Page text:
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Omega2064 wrote:
So your going to show a PC game company a board game... To prove you know how to design PC games? This might work if you are applying for a Mechanics Designer position.

And no. The two areas of design and code have not been connected since nearly the Atari days when game design and coding was a near one man job. I know people in the console game biz. Thank you...


Omega2064 wrote:

So coming in with a portfolio showing a board game, instead of programming skills, again may not be the best of ideas.


Well, you'll forgive me if I assume you thought programming and design were connected when you tell me to show them my "programming skills" when I'm going for a design position?

And I think it is more valuable to show a wide range of talents than simply focus on one thing. Instead of simply showing nothing but video game projects, I'd rather include a vast array of my talents to show how I'm flexible and a problem solver in different fields.

To me, any game company I'd want to work at would prefer someone who is well rounded as a designer than someone who can only do one thing. I think the best designers know how to design for every media instead of being pigeonholed into one niche.

Thanks for the interest though! =)
 
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August Larson
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I don't think it's a bad idea to show Riot Games your flexibility, as long as it's in addition to a sufficient video game design portfolio. If you haven't already, it would be a good idea to design a mod for LoL or, if your programming skills aren't good enough, design a handful of levels on paper or in a drawing program. Even make level designs for non-LoL games to show that you are versatile. After your interviewer seems to be impressed enough with the aforementioned parts of your portfolio, bring out your board game and demonstrate that you know how to make a working level design, think outside the box, and complete a project. That could be the icing on the cake and make you stand out from the competition. A working board game could be a great SUPPLEMENT to a video game portfolio. But don't go in thinking that they really want to see your board game and least of all publish it. It will be impressive, but not enough so on its own merits.
 
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Curt Carpenter
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Having worked in the video game industry on multiple titles, my opinion would be that board game design and video game design are not as similar as you seem to believe.

If your goal is to get a job at Riot as a game designer, I would suggest doing something that shows video game design skills. Doesn't have to be LOL-related. Go mod a game. After all LOL was originally created as a mod of Warcraft III. Maybe go make a different Warcraft III mod with some unique creative aspect.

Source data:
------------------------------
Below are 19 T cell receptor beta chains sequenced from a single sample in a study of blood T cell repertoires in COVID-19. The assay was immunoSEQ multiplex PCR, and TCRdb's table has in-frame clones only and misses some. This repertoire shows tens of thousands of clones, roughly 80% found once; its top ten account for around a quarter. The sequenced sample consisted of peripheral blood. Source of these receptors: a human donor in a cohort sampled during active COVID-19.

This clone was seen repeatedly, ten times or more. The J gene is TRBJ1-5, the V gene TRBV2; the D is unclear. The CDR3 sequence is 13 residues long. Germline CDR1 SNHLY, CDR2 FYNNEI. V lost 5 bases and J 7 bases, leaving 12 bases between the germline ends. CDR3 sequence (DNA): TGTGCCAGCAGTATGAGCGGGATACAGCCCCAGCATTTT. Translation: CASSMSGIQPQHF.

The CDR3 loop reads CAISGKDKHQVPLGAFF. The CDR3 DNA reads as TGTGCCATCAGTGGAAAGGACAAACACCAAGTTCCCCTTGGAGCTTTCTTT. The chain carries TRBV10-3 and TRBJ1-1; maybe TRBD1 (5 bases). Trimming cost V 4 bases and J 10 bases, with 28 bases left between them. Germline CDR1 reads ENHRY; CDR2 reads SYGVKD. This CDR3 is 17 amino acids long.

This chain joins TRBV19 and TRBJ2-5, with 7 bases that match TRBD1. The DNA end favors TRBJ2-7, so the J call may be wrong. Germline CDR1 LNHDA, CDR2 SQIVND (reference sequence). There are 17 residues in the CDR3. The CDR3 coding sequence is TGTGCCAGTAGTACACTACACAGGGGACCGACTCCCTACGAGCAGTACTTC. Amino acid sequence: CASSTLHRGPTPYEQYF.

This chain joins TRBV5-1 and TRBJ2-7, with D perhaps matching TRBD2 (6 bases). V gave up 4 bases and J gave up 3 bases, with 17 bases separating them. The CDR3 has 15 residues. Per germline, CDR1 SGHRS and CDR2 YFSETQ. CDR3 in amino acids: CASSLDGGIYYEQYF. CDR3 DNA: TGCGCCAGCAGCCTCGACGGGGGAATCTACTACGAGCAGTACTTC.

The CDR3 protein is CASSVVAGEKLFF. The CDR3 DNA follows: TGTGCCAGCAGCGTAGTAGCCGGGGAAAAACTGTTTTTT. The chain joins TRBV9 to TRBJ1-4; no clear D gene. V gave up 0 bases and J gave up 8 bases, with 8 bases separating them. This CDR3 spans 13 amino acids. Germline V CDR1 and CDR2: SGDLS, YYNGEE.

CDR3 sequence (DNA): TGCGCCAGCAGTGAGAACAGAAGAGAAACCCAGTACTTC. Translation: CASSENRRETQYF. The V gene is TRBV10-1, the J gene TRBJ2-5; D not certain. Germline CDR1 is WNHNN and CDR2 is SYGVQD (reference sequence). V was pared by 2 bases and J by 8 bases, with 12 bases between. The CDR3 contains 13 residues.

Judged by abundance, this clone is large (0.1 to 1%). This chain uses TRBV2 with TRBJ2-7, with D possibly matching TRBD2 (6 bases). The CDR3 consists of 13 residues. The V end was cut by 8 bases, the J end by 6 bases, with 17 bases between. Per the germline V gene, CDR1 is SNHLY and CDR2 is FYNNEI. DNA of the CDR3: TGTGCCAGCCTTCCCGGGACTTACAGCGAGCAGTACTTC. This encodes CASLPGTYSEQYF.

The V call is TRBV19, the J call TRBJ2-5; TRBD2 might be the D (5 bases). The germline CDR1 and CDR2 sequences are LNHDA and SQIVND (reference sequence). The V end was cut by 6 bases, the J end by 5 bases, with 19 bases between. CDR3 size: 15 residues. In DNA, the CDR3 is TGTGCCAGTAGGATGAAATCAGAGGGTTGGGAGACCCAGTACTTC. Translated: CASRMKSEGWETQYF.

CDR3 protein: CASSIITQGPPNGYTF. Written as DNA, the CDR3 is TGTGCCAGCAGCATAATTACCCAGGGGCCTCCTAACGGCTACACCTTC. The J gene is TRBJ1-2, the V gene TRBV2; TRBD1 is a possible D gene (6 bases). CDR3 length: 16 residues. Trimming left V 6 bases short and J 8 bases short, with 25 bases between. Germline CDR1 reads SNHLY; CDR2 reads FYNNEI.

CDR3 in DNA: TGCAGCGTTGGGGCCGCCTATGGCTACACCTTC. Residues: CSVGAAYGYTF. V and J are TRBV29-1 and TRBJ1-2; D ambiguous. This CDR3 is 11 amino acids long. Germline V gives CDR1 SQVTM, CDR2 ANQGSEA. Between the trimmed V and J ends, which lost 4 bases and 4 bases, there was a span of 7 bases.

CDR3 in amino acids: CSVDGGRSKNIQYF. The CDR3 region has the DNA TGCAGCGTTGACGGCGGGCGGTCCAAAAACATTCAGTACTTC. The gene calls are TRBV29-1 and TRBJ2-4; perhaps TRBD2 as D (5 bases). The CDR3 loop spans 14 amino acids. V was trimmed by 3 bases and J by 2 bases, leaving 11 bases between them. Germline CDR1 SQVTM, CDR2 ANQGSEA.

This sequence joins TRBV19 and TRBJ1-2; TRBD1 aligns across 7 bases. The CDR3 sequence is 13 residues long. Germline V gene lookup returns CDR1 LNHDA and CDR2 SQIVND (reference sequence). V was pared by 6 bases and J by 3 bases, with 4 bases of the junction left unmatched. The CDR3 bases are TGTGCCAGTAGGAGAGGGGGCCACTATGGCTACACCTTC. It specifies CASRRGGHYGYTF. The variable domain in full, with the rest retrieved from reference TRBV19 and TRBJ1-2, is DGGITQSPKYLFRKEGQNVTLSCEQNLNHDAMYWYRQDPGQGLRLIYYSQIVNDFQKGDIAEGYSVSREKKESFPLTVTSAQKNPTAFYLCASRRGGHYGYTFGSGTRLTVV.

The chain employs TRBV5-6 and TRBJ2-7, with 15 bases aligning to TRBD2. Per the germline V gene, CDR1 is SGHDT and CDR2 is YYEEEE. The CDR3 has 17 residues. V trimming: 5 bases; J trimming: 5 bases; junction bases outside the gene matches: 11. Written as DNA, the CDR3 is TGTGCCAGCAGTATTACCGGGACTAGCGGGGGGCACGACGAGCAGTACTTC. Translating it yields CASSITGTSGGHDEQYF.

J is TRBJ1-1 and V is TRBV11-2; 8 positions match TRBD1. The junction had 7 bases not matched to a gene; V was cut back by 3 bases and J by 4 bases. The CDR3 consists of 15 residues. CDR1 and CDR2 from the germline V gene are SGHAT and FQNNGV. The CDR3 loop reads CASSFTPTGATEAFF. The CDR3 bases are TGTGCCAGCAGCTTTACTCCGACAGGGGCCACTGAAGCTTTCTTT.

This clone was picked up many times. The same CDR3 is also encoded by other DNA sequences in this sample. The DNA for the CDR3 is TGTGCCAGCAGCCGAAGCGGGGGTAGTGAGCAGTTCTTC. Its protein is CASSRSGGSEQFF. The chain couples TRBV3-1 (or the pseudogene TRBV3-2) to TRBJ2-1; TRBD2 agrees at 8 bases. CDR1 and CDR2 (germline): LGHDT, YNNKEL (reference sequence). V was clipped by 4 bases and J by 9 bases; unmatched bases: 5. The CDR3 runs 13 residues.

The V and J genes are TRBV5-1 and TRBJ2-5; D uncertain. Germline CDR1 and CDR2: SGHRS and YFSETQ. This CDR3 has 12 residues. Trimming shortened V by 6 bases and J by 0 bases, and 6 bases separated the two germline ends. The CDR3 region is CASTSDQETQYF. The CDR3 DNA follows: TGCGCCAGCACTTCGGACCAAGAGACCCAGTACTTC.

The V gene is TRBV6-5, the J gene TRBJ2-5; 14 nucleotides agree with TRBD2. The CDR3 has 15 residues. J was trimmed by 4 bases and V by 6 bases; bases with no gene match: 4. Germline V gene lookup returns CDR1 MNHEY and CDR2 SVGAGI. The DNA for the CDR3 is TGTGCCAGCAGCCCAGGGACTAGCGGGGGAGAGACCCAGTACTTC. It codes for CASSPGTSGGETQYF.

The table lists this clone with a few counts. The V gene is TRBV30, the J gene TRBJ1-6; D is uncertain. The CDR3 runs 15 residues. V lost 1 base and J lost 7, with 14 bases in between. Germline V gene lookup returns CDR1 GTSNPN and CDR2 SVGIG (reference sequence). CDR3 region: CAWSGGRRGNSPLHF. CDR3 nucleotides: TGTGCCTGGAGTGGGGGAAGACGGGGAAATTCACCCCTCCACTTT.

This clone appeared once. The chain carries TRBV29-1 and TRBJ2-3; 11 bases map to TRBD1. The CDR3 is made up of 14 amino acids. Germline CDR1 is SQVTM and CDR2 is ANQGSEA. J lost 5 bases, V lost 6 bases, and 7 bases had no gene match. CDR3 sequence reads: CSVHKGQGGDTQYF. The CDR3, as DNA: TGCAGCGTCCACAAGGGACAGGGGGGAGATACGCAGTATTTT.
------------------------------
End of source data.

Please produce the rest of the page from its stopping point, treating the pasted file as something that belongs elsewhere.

I've been absent the thread for a bit (sorry), but going back to my previous comment and your reply:
Stexe wrote:
curtc wrote:
A board game has to be invented (or designed, if you prefer). You will not get the answers you seek/need from asking people questions. Certainly not to video gamers.


Huh? That doesn't make sense...

Maybe I should have given examples, but I didn't want to sway the way people answered.

An example of a question would be: "How long would you play a League of Legends board game?" With answers as: "less than 30 minutes" "30 minutes to 1 hour" "1 hour to 2 hours" "2 hours to 3 hours" "3 hours to 4 hours" "4 or more hours"

Again, asking LOL players won't give you the answer you want. If they're not boardgame players, they don't really have a feeling for how long a boardgame should take.

Stexe wrote:
You can design a game with certain parameters in mind. Someone doesn't go up to Reiner Knizia and say, "we need a Lord of the Rings game." They would say, "we need a 1 hour to 2 hour Lord of the Rings board game with [ADD MORE THINGS HERE THAT I'M TRYING TO FIND OUT]." It is all around what type of game the company is looking to create with an IP -- not simply making a game with the IP.

That's the publisher specifying such parameters, not the [video!] gamers. Publishers know how to answer such questions.

Stexe wrote:
Even if they are "video gamers" they are still potential buyers. How many "video gamers" do you think bought StarCraft: The Board Game...

Sure. But what Starcraft player would have responded that they wanted the board game to take like 5-10x as long as the video game?!?

Stexe wrote:
... or World of WarCraft: The Board Game over say traditional board game players? I'm fairly certain they made up a huge demographic of buyers -- probably more people who play World of WarCraft and view their forums bought the board game than people who only visit the BoardGameGeek forums.

And I'm also fairly certain that the demographic of WoW players was not the group of people defining parameters for the board game design.
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I had a phone interview with game company that is relevant to this post. I was also applying for a game design position, and more than half of the interview was questions related to board games that I had placed on my resume. For those who are downplaying the similarity of board games and computer games: from an employers perspective it is the exact same skillset. Good luck, more info via PM if you'd like.